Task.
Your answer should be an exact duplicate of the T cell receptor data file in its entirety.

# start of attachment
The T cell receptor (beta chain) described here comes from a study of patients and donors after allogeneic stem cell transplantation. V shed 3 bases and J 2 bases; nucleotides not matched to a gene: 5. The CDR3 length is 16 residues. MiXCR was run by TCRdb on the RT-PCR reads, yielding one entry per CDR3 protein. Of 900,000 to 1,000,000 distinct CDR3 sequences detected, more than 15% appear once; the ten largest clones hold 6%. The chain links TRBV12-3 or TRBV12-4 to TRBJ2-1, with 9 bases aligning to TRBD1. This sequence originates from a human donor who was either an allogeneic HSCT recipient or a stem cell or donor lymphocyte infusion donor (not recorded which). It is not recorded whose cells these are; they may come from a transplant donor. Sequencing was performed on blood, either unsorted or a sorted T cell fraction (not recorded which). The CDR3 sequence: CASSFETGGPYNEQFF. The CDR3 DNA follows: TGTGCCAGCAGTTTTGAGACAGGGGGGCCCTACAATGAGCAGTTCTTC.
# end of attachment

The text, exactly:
The T cell receptor (beta chain) described here comes from a study of patients and donors after allogeneic stem cell transplantation. V shed 3 bases and J 2 bases; nucleotides not matched to a gene: 5. The CDR3 length is 16 residues. MiXCR was run by TCRdb on the RT-PCR reads, yielding one entry per CDR3 protein. Of 900,000 to 1,000,000 distinct CDR3 sequences detected, more than 15% appear once; the ten largest clones hold 6%. The chain links TRBV12-3 or TRBV12-4 to TRBJ2-1, with 9 bases aligning to TRBD1. This sequence originates from a human donor who was either an allogeneic HSCT recipient or a stem cell or donor lymphocyte infusion donor (not recorded which). It is not recorded whose cells these are; they may come from a transplant donor. Sequencing was performed on blood, either unsorted or a sorted T cell fraction (not recorded which). The CDR3 sequence: CASSFETGGPYNEQFF. The CDR3 DNA follows: TGTGCCAGCAGTTTTGAGACAGGGGGGCCCTACAATGAGCAGTTCTTC.